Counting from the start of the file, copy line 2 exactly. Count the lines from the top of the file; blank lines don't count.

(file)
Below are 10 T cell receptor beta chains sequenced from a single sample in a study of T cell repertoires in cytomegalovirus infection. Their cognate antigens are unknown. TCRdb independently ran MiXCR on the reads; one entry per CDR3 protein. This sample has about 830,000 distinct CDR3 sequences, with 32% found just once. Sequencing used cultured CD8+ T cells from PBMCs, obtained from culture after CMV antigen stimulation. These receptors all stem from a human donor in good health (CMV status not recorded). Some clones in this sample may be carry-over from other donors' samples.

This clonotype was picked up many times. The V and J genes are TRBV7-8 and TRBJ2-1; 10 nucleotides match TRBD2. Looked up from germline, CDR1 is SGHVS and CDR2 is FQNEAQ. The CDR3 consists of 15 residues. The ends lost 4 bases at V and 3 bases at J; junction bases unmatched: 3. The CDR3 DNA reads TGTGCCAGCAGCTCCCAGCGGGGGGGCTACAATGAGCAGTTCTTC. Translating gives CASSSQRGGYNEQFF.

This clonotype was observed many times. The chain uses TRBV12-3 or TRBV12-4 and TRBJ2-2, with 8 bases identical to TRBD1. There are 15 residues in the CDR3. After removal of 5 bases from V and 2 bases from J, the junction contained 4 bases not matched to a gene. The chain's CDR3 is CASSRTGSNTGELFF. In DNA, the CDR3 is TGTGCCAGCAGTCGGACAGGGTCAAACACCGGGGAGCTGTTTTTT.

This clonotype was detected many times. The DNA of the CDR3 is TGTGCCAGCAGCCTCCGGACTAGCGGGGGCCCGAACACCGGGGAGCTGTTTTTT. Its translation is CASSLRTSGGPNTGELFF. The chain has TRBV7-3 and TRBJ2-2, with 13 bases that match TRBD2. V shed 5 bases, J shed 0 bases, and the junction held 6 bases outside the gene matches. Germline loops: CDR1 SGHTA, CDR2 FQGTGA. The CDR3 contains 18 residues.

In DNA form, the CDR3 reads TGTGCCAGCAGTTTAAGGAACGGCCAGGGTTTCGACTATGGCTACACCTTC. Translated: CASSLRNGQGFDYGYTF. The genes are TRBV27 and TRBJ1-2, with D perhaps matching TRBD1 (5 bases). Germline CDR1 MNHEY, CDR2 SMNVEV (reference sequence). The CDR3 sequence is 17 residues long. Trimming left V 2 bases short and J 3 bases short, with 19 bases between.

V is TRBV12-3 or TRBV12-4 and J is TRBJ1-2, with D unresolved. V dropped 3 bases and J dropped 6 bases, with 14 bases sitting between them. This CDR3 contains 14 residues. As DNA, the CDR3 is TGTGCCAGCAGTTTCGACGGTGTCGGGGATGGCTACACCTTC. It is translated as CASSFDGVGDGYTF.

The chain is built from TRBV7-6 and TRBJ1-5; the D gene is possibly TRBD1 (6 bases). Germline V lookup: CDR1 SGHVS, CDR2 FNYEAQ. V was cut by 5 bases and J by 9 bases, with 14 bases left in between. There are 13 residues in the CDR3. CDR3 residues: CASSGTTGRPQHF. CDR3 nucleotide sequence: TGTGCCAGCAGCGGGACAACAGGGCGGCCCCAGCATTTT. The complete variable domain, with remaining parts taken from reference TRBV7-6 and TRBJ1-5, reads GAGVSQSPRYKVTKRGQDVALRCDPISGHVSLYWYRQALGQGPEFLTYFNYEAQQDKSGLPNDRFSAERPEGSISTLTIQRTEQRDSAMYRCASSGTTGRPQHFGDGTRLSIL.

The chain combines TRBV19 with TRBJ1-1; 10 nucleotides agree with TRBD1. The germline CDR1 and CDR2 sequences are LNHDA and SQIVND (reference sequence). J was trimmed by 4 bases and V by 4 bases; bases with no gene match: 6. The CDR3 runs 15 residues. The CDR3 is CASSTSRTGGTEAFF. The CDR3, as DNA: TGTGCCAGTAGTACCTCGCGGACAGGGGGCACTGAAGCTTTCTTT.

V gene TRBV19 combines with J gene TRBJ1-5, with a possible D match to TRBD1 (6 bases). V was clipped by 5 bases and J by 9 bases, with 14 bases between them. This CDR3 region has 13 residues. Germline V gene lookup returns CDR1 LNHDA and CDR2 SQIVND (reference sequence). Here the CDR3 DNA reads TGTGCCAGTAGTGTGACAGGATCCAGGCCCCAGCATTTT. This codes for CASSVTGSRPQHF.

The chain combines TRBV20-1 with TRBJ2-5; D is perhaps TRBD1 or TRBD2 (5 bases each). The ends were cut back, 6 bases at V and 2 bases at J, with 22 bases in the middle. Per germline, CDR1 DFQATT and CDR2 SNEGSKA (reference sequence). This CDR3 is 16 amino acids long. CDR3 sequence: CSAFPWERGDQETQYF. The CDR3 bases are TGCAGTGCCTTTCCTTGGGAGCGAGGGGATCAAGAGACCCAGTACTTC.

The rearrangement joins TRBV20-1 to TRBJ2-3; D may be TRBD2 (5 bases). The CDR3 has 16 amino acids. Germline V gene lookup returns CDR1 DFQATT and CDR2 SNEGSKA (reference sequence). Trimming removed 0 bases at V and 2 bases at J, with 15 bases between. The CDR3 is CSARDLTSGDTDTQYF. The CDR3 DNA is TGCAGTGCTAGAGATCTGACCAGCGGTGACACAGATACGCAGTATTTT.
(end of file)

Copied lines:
This clonotype was picked up many times. The V and J genes are TRBV7-8 and TRBJ2-1; 10 nucleotides match TRBD2. Looked up from germline, CDR1 is SGHVS and CDR2 is FQNEAQ. The CDR3 consists of 15 residues. The ends lost 4 bases at V and 3 bases at J; junction bases unmatched: 3. The CDR3 DNA reads TGTGCCAGCAGCTCCCAGCGGGGGGGCTACAATGAGCAGTTCTTC. Translating gives CASSSQRGGYNEQFF.